Living under Liberalism - the Politics of Depression in Western Democracies
Philip, Brigid, Social Alternatives
Living Under Liberalism - The Politics of Depression in Western Democracies. by Pam Stavropoulos, Boca Raton, Florida: Universal Publishers. 2008. ISBN 9781581189649.
In Living Under Liberalism - The Politics of Depression in Western Democracies, Pam Stavropoulos seeks to shed light on the political dimensions of depression in liberal democratic countries. The central premise of the book is that liberalism promotes a view of the healthy subject as one who is autonomous, independent and self-reliant, and in so doing, contributes to the depression crisis by denying the importance of social connectedness and interrelatedness to our mental health and wellbeing.
Part one explores what it means to 'live under liberalism' and how living under these conditions contributes to depression. Liberalism is described as an ideology or political philosophy that is characterised by universalism, equality, individualism, rationalism and progressivism. Using clinical vignettes drawn from her experience as a counsellor of people with depression, Stavropoulos argues that these core liberal values 'necessarily influence the psyches of we who live under liberalism' (p. 87). Moreover, she suggests that the dichotomies and contradictions inherent to liberalism foster internal splits within individuals 'which shape both the incidence and experience of depression' (p. 90). For instance, the discrepancy between the liberal ideal of equality and the contemporary reality of third world poverty is given as an example of one such contradiction that can contribute to depression amongst individuals living under liberalism. Stavropoulos writes, 'What some commentators refer to as "First World Guilt" can itself be generative of depression, either separately or in combination with other sources. To live in a world in which inequality flourishes - in stark contrast to the progressive ethos of the dominant ideology of western societies - can itself give rise to depression' (p. 88-90 - emphasis in original).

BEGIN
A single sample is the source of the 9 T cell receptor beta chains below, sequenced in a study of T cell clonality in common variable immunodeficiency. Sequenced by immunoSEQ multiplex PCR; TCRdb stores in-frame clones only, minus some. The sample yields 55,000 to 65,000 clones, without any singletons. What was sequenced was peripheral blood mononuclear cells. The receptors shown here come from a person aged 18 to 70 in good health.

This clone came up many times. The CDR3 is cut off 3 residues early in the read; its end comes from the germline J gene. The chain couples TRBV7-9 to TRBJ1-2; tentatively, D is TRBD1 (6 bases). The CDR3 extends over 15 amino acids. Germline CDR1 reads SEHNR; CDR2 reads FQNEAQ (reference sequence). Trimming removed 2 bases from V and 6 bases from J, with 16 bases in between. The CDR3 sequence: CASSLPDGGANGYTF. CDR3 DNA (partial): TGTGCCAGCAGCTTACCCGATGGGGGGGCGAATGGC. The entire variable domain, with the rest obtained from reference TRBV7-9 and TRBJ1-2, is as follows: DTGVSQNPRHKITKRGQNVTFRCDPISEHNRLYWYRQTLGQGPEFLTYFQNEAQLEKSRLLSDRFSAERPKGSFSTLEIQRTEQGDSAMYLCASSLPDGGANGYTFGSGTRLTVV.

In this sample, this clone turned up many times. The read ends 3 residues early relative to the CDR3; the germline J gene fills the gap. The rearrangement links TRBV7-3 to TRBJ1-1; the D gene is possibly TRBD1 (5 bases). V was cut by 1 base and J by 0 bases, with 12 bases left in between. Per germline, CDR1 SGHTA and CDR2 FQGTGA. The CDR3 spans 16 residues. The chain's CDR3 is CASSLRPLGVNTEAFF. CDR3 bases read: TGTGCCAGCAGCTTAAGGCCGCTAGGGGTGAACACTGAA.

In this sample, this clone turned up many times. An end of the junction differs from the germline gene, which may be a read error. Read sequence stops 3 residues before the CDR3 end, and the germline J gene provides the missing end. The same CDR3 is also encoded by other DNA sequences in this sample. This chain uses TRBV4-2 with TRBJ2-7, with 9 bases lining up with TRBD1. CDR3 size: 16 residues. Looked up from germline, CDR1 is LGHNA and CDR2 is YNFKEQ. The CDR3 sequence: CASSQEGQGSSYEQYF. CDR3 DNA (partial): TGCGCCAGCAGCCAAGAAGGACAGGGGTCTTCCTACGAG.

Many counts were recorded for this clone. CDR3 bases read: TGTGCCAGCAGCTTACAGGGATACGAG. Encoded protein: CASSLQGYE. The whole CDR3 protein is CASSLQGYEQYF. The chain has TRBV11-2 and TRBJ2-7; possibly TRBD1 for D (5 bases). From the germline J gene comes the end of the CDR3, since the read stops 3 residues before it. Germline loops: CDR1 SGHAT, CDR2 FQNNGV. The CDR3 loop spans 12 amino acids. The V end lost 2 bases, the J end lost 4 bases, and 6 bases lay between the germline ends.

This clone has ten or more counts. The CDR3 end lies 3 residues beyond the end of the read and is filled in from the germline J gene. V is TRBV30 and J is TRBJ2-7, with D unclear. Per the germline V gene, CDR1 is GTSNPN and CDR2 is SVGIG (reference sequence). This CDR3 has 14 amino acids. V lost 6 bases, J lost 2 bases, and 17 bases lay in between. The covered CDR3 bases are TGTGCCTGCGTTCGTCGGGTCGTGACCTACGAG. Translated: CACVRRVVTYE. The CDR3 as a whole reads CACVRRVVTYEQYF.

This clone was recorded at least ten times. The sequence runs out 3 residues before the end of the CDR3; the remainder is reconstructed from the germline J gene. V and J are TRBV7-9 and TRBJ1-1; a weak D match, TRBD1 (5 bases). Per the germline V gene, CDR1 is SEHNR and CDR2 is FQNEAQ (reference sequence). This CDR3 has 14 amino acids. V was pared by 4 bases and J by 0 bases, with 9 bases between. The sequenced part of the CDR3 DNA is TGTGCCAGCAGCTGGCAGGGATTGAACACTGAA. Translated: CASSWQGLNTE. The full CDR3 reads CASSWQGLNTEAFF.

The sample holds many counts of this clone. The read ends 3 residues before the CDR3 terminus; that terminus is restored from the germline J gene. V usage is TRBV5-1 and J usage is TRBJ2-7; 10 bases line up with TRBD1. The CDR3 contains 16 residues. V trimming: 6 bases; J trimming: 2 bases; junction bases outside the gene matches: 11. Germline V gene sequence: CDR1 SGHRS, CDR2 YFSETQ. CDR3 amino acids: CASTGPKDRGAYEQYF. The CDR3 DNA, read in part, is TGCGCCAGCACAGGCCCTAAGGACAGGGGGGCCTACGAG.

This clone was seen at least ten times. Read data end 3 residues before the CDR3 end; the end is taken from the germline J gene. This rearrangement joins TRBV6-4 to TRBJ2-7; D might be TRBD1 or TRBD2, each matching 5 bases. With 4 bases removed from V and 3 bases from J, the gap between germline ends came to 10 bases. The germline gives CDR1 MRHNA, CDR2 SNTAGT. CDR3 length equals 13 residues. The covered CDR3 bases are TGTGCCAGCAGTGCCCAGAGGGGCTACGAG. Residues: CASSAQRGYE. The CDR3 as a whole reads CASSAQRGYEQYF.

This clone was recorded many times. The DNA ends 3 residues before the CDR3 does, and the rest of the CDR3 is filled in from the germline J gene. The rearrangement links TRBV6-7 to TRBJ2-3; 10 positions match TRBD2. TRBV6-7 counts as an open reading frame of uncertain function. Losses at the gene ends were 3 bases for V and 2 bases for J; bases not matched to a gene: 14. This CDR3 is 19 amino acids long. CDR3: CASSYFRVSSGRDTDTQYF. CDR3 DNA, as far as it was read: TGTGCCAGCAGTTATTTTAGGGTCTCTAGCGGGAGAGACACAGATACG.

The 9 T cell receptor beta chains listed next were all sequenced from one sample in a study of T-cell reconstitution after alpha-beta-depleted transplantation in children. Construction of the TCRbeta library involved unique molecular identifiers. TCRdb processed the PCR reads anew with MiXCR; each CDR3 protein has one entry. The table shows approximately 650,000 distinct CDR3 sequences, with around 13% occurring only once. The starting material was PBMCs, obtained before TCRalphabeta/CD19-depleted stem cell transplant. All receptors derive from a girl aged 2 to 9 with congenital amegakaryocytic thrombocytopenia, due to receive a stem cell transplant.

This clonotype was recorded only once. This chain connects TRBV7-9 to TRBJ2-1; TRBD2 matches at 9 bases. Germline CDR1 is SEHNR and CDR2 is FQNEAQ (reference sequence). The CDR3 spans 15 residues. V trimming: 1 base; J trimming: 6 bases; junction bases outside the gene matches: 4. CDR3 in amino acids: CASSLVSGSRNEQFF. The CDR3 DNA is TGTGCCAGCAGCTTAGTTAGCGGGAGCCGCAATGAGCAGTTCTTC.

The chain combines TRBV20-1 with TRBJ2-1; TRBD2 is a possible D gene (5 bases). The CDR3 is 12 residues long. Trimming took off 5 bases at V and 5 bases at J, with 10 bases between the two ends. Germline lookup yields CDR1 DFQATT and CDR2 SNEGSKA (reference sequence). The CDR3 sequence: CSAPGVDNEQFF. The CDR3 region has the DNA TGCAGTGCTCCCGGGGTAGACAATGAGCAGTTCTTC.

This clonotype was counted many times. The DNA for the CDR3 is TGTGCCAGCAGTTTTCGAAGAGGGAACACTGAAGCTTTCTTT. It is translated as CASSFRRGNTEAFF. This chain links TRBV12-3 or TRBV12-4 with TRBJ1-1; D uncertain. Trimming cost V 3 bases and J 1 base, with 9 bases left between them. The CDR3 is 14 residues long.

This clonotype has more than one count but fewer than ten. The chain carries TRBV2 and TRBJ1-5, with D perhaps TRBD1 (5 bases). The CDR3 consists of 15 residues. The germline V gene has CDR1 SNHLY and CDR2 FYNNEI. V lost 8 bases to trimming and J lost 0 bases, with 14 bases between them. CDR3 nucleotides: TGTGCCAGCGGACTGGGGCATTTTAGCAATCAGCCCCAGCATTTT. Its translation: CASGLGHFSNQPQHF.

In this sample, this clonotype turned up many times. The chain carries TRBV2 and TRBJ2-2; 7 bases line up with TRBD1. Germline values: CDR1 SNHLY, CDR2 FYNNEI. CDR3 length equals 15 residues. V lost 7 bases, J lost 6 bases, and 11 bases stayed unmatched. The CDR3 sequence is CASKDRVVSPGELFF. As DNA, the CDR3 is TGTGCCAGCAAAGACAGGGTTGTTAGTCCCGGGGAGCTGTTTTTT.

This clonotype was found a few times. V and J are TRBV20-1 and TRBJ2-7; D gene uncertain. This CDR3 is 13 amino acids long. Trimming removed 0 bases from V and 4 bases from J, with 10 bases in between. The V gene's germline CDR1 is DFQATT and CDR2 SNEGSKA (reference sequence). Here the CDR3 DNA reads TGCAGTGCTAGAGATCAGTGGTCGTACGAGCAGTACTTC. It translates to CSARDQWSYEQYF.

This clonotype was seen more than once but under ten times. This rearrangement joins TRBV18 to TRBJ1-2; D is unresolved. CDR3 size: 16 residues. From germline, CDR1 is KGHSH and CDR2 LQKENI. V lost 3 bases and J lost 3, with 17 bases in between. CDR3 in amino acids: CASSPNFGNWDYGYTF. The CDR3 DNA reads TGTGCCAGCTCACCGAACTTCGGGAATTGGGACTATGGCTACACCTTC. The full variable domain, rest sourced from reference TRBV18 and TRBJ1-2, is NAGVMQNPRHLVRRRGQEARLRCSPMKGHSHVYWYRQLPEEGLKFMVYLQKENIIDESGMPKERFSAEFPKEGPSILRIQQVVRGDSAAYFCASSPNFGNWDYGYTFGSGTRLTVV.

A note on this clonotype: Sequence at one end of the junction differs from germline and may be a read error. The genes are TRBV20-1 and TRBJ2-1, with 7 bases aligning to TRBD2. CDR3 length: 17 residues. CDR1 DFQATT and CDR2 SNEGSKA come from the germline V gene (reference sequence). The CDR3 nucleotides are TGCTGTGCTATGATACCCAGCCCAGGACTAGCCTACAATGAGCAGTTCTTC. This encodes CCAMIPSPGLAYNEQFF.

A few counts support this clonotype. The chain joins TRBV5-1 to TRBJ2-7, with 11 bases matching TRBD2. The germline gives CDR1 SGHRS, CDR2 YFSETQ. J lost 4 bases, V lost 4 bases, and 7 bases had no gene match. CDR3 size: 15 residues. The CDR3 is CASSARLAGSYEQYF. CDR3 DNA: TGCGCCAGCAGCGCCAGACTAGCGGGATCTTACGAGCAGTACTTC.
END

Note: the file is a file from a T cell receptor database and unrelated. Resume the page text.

In the second half of the book, the discussion shifts focus to exploring how depression might best be 'healed'. Stavropoulos favours the idea of 'healing' as opposed to 'treatment', as she sees the latter as reinforcing a liberal-individualist reading of mental health focused on individual pathology. Chapter 5 considers the mainstream treatments of choice for depression - antidepressant medications and Cognitive Behavioural Therapy - and argues that neither is adequate for addressing the underlying political conditions contributing to depression. Instead, meditation and memory exercises are advocated as essential components of the healing process. …